It’s that special time of year once again: a shiny new 365-day slate awaits us to be filled with exciting events, people and successes. You can shed the old year along with those cool shoes that were actually terribly uncomfortable and buy a new pair of fresh comfy kicks, but let’s be real. This new year also poses new opportunities for challenges, setbacks and even failures.
I have a few tips for setting new year’s goals that both challenge you, yet also keep your life in perspective. I have a lot of different types of goals: I want to learn more about how to be a wife and also cook two dinners a week. I want to make nutritional breakfasts every morning, reach 500,000 subscribers on YouTube (help!) and volunteer at least once a month.
But figuring out how to be a wife isn’t as easy as making a stir-fry. Some goals, especially ones to better your inner self, can take years to develop. Most of us can barely even keep a plant alive for six months. If your only goals are huge, and you don’t meet them immediately, it can be disheartening. Thus, it’s helpful to have a number of simultaneous goals to keep you well rounded. Make goals to have some fun, but also make more serious goals, such as spiritual, familial or career oriented.
Reachable goals involve being straight up with yourself, but also being determined. When setting any type of goal, give yourself a realistic timeline. Getting in shape is going to take more than a few weeks. If you do too much too early, restrict calories and workout too hard, you’ll burn yourself out before you reach your full potential. But you also won’t go anywhere if you skip too many days or treat your body poorly, perpetually saying “I’ll do it tomorrow.” Apply your determination somewhere in the middle.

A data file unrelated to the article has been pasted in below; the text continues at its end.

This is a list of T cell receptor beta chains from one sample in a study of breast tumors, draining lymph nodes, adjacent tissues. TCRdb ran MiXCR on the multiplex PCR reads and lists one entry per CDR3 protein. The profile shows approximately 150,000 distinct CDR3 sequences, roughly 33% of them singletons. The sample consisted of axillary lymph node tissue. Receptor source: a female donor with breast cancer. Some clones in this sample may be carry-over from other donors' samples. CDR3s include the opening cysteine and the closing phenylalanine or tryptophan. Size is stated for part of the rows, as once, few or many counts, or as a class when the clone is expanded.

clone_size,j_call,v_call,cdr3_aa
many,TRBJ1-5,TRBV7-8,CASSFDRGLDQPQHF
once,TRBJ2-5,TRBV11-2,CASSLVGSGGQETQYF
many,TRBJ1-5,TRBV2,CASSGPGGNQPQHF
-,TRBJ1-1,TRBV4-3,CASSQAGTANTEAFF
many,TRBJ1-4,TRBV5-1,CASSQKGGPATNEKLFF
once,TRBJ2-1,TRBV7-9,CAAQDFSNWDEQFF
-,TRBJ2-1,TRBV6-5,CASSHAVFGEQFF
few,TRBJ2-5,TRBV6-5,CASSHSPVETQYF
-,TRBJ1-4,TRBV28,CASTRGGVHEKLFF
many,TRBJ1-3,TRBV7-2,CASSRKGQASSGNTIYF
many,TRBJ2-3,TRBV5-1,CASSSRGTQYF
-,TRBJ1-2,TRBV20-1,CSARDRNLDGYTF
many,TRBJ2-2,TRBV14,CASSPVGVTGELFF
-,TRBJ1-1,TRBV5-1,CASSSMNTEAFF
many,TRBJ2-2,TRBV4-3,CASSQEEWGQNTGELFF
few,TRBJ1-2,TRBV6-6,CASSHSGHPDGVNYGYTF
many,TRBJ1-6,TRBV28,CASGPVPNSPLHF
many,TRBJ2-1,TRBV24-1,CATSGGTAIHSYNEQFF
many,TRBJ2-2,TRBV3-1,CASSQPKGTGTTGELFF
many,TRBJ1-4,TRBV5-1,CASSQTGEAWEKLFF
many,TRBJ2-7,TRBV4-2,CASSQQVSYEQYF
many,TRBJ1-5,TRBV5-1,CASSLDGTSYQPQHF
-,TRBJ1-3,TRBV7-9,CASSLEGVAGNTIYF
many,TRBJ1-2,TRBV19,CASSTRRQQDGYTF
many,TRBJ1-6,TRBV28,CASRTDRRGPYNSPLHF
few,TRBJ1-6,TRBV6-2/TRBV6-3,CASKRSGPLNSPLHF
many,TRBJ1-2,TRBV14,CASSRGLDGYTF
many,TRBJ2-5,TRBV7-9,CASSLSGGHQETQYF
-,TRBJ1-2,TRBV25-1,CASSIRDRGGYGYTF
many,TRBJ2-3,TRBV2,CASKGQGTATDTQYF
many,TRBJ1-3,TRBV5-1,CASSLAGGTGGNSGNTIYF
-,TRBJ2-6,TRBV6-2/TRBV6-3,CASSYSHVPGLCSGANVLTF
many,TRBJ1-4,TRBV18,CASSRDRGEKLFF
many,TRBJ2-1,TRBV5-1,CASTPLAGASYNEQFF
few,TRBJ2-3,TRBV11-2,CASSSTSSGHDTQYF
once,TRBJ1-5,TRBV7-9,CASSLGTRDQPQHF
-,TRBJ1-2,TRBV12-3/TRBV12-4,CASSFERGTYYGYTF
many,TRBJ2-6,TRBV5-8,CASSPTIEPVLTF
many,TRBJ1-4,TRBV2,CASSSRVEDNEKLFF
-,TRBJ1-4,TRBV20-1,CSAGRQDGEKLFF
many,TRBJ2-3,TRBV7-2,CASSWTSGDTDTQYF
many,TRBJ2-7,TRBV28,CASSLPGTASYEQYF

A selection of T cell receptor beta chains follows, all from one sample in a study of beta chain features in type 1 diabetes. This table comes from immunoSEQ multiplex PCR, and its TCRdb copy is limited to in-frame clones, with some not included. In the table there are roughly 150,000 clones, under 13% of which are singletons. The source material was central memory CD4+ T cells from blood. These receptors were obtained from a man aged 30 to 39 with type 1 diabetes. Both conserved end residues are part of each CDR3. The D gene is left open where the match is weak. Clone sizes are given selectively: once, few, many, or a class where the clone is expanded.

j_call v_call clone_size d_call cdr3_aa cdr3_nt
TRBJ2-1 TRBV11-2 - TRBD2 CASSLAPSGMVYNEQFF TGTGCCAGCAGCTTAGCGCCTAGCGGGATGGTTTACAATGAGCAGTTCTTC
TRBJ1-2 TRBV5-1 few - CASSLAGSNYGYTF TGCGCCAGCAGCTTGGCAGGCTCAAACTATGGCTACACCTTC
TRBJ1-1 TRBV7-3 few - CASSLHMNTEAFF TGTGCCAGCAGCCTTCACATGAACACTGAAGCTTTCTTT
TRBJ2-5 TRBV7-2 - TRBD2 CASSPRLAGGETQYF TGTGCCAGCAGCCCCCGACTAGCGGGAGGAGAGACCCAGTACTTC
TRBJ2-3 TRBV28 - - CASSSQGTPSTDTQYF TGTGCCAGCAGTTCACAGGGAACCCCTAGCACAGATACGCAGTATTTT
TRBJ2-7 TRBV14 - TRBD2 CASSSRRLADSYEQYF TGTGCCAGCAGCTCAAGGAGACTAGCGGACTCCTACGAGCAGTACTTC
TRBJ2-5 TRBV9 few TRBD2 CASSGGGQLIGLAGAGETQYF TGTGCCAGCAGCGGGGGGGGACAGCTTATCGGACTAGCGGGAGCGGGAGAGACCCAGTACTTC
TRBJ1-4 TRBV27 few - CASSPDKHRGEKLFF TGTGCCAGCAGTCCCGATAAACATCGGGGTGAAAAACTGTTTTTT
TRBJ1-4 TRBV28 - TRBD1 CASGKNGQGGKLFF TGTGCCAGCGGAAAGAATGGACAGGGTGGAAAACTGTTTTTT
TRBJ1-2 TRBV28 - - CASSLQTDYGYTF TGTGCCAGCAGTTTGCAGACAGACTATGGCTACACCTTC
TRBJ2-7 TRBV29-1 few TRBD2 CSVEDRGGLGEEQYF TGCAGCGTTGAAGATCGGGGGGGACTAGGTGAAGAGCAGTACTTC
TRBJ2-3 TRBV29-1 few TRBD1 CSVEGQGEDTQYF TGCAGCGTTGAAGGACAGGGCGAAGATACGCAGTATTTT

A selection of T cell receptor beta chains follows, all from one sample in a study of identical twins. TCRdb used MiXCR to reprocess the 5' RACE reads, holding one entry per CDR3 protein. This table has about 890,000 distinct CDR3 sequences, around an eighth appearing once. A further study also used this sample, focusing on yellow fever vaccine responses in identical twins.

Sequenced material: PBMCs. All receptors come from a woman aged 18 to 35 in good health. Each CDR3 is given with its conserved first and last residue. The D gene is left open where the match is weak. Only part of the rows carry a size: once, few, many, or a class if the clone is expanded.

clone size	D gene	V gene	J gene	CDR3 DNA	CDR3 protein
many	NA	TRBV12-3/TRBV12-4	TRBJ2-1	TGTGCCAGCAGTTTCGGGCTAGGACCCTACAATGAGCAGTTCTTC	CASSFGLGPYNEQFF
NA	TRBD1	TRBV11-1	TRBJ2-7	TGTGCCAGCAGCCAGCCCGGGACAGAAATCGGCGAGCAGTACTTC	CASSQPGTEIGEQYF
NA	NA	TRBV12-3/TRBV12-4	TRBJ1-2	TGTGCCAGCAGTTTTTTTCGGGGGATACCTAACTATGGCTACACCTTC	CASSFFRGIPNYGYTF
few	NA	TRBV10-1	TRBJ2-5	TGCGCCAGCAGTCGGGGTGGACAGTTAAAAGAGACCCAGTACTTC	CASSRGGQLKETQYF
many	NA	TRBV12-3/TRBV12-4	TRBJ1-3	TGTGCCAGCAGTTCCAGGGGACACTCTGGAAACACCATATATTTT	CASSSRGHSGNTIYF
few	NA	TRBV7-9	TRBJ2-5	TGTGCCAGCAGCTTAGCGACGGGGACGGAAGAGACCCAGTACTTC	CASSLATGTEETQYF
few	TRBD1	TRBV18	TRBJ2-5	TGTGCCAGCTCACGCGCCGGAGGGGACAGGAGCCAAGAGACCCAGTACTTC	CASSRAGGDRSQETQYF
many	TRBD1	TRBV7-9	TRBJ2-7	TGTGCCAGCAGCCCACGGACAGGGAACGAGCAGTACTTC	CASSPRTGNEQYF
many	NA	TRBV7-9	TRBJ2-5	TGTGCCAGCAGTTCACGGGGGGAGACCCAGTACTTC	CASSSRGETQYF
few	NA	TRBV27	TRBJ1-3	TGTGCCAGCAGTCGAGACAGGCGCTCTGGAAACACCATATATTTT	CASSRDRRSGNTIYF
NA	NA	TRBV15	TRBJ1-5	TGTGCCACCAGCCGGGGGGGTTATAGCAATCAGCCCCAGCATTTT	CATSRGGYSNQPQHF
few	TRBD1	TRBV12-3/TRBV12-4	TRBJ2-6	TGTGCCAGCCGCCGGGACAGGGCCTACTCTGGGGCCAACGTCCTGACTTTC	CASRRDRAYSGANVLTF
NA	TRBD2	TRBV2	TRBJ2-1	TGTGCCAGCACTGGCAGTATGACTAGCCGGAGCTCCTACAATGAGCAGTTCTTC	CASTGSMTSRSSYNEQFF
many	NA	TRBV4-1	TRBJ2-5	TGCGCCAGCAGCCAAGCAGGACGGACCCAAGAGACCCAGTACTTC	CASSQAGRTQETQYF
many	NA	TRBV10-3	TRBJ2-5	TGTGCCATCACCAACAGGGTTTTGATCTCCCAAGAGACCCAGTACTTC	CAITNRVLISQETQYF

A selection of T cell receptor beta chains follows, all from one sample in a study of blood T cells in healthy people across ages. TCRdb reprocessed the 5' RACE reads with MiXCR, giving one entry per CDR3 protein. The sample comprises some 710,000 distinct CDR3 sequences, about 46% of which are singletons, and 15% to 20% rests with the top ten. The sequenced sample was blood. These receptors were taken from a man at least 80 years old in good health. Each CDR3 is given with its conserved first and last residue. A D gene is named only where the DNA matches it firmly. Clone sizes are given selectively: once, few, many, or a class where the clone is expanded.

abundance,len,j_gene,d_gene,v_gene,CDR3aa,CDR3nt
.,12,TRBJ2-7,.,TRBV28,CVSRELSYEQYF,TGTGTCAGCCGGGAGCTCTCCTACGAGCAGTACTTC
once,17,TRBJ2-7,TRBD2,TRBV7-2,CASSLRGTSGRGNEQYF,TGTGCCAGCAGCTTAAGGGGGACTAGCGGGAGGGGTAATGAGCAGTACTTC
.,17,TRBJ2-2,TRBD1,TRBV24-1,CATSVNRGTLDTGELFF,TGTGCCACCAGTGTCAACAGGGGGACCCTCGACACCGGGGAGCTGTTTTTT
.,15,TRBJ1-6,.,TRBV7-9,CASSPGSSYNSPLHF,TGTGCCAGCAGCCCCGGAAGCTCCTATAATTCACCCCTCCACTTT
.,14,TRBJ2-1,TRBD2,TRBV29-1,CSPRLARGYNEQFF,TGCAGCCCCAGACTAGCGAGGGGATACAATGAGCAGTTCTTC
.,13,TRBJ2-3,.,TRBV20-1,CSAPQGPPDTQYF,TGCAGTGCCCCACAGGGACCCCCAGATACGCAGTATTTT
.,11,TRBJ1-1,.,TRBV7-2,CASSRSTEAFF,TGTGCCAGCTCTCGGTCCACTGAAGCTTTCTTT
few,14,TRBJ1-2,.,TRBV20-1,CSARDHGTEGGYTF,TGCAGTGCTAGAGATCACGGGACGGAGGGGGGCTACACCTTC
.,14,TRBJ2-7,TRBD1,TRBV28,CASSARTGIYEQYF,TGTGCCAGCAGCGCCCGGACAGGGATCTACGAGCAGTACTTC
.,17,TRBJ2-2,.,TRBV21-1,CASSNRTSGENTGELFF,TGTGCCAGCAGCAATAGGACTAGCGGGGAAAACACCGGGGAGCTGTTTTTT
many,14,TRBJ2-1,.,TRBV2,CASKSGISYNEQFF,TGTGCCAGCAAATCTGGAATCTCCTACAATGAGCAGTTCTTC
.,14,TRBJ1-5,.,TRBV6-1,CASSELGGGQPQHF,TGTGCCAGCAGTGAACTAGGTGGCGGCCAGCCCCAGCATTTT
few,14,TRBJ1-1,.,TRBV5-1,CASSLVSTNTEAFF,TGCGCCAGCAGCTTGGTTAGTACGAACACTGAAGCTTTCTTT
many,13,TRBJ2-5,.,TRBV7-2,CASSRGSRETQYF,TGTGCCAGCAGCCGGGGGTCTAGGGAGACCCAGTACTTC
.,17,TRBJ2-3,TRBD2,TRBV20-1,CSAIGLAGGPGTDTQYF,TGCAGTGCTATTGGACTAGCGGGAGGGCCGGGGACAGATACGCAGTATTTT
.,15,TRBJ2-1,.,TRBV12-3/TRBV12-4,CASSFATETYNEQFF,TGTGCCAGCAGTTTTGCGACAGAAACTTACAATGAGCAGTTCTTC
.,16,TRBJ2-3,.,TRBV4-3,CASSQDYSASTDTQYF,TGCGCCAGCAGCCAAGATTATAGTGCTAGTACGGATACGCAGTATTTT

This is where one more key to goal setting comes in: reflection. Take some time every so often to sit down and ask yourself “am I happy with what I’m doing, or is that just the coffee kicking in?” A goal is something you want, but the process to reaching a goal can often involve things you don’t want: discomfort, fatigue and sacrifice. If the process consumes your vision of the goal, take a step back, evaluate and readjust your goals. Yes, you are allowed to change your mind!
So if I want to read one book a month or find ways to connect to fans more often and in new and better ways, I’m not going to pick up from scratch and abandon my 2016 self just to reach these new goals as soon as possible. I’m going to slowly and naturally build into the goals that become the most meaningful for me.
Someone, somewhere, once said, “listen to the advice you would give to others.” When your friends and family struggle to reach their goals, you give them the advice you genuinely believe will help them. But it’s all too easy to criticize yourself for the same slip-ups. Take a step back and ask yourself “what would I do?” and do it.
Happy New Year!